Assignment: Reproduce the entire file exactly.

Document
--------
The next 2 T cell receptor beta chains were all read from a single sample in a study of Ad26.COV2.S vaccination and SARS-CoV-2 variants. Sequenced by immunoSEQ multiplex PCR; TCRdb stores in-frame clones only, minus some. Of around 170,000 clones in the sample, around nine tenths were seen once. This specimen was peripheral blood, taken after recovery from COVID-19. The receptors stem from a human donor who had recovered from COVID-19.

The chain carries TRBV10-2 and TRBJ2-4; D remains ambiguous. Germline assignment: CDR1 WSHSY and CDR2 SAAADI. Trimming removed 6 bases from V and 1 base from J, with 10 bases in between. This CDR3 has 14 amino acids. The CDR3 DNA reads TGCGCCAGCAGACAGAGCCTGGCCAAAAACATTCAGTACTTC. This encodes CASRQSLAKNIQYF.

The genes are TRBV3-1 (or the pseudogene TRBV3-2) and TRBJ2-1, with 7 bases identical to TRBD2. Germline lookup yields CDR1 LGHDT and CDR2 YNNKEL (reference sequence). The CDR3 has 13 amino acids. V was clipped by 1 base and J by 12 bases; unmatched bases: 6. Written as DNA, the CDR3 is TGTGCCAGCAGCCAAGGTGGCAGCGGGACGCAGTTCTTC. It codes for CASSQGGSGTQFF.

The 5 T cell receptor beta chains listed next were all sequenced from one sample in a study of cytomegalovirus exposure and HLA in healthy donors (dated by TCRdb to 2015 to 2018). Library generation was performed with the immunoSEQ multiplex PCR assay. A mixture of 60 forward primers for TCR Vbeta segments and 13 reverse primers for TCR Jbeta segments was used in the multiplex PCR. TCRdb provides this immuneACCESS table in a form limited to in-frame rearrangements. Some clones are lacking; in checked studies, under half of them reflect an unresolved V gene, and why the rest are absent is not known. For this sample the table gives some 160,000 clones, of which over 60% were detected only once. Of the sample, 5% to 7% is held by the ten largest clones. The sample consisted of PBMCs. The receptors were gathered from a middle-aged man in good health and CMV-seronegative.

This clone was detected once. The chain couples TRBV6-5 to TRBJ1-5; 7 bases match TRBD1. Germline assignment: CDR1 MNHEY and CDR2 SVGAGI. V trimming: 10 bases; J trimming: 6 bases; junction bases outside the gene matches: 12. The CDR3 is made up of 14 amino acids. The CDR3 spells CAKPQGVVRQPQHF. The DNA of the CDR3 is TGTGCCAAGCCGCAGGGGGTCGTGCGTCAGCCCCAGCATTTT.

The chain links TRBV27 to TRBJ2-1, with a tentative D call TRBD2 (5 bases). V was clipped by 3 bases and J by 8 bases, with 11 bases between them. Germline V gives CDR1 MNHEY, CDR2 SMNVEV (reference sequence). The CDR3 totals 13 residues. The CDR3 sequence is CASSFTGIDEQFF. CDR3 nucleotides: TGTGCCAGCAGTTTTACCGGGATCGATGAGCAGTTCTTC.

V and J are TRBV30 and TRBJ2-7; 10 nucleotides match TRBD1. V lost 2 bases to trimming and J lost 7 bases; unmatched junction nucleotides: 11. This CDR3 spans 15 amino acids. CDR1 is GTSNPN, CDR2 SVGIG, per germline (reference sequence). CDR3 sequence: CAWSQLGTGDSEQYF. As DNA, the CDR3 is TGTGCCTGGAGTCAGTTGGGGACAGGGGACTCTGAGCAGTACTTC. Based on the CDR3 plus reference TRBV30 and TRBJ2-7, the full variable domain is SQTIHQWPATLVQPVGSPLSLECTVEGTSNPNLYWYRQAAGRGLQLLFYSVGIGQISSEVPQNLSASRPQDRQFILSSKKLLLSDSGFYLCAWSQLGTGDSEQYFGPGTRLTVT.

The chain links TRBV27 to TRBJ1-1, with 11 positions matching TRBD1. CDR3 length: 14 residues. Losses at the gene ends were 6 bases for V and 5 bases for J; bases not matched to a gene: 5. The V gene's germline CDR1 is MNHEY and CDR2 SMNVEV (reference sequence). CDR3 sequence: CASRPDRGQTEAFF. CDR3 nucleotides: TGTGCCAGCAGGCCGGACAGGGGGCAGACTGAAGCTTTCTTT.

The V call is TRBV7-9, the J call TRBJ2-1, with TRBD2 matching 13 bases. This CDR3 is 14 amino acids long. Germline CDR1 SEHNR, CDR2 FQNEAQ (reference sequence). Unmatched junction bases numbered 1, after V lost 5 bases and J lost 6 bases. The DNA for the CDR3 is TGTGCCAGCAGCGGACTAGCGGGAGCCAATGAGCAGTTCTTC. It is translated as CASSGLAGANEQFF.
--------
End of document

The next 2 T cell receptor beta chains were all read from a single sample in a study of Ad26.COV2.S vaccination and SARS-CoV-2 variants. Sequenced by immunoSEQ multiplex PCR; TCRdb stores in-frame clones only, minus some. Of around 170,000 clones in the sample, around nine tenths were seen once. This specimen was peripheral blood, taken after recovery from COVID-19. The receptors stem from a human donor who had recovered from COVID-19.

The chain carries TRBV10-2 and TRBJ2-4; D remains ambiguous. Germline assignment: CDR1 WSHSY and CDR2 SAAADI. Trimming removed 6 bases from V and 1 base from J, with 10 bases in between. This CDR3 has 14 amino acids. The CDR3 DNA reads TGCGCCAGCAGACAGAGCCTGGCCAAAAACATTCAGTACTTC. This encodes CASRQSLAKNIQYF.

The genes are TRBV3-1 (or the pseudogene TRBV3-2) and TRBJ2-1, with 7 bases identical to TRBD2. Germline lookup yields CDR1 LGHDT and CDR2 YNNKEL (reference sequence). The CDR3 has 13 amino acids. V was clipped by 1 base and J by 12 bases; unmatched bases: 6. Written as DNA, the CDR3 is TGTGCCAGCAGCCAAGGTGGCAGCGGGACGCAGTTCTTC. It codes for CASSQGGSGTQFF.

The 5 T cell receptor beta chains listed next were all sequenced from one sample in a study of cytomegalovirus exposure and HLA in healthy donors (dated by TCRdb to 2015 to 2018). Library generation was performed with the immunoSEQ multiplex PCR assay. A mixture of 60 forward primers for TCR Vbeta segments and 13 reverse primers for TCR Jbeta segments was used in the multiplex PCR. TCRdb provides this immuneACCESS table in a form limited to in-frame rearrangements. Some clones are lacking; in checked studies, under half of them reflect an unresolved V gene, and why the rest are absent is not known. For this sample the table gives some 160,000 clones, of which over 60% were detected only once. Of the sample, 5% to 7% is held by the ten largest clones. The sample consisted of PBMCs. The receptors were gathered from a middle-aged man in good health and CMV-seronegative.

This clone was detected once. The chain couples TRBV6-5 to TRBJ1-5; 7 bases match TRBD1. Germline assignment: CDR1 MNHEY and CDR2 SVGAGI. V trimming: 10 bases; J trimming: 6 bases; junction bases outside the gene matches: 12. The CDR3 is made up of 14 amino acids. The CDR3 spells CAKPQGVVRQPQHF. The DNA of the CDR3 is TGTGCCAAGCCGCAGGGGGTCGTGCGTCAGCCCCAGCATTTT.

The chain links TRBV27 to TRBJ2-1, with a tentative D call TRBD2 (5 bases). V was clipped by 3 bases and J by 8 bases, with 11 bases between them. Germline V gives CDR1 MNHEY, CDR2 SMNVEV (reference sequence). The CDR3 totals 13 residues. The CDR3 sequence is CASSFTGIDEQFF. CDR3 nucleotides: TGTGCCAGCAGTTTTACCGGGATCGATGAGCAGTTCTTC.

V and J are TRBV30 and TRBJ2-7; 10 nucleotides match TRBD1. V lost 2 bases to trimming and J lost 7 bases; unmatched junction nucleotides: 11. This CDR3 spans 15 amino acids. CDR1 is GTSNPN, CDR2 SVGIG, per germline (reference sequence). CDR3 sequence: CAWSQLGTGDSEQYF. As DNA, the CDR3 is TGTGCCTGGAGTCAGTTGGGGACAGGGGACTCTGAGCAGTACTTC. Based on the CDR3 plus reference TRBV30 and TRBJ2-7, the full variable domain is SQTIHQWPATLVQPVGSPLSLECTVEGTSNPNLYWYRQAAGRGLQLLFYSVGIGQISSEVPQNLSASRPQDRQFILSSKKLLLSDSGFYLCAWSQLGTGDSEQYFGPGTRLTVT.

The chain links TRBV27 to TRBJ1-1, with 11 positions matching TRBD1. CDR3 length: 14 residues. Losses at the gene ends were 6 bases for V and 5 bases for J; bases not matched to a gene: 5. The V gene's germline CDR1 is MNHEY and CDR2 SMNVEV (reference sequence). CDR3 sequence: CASRPDRGQTEAFF. CDR3 nucleotides: TGTGCCAGCAGGCCGGACAGGGGGCAGACTGAAGCTTTCTTT.

The V call is TRBV7-9, the J call TRBJ2-1, with TRBD2 matching 13 bases. This CDR3 is 14 amino acids long. Germline CDR1 SEHNR, CDR2 FQNEAQ (reference sequence). Unmatched junction bases numbered 1, after V lost 5 bases and J lost 6 bases. The DNA for the CDR3 is TGTGCCAGCAGCGGACTAGCGGGAGCCAATGAGCAGTTCTTC. It is translated as CASSGLAGANEQFF.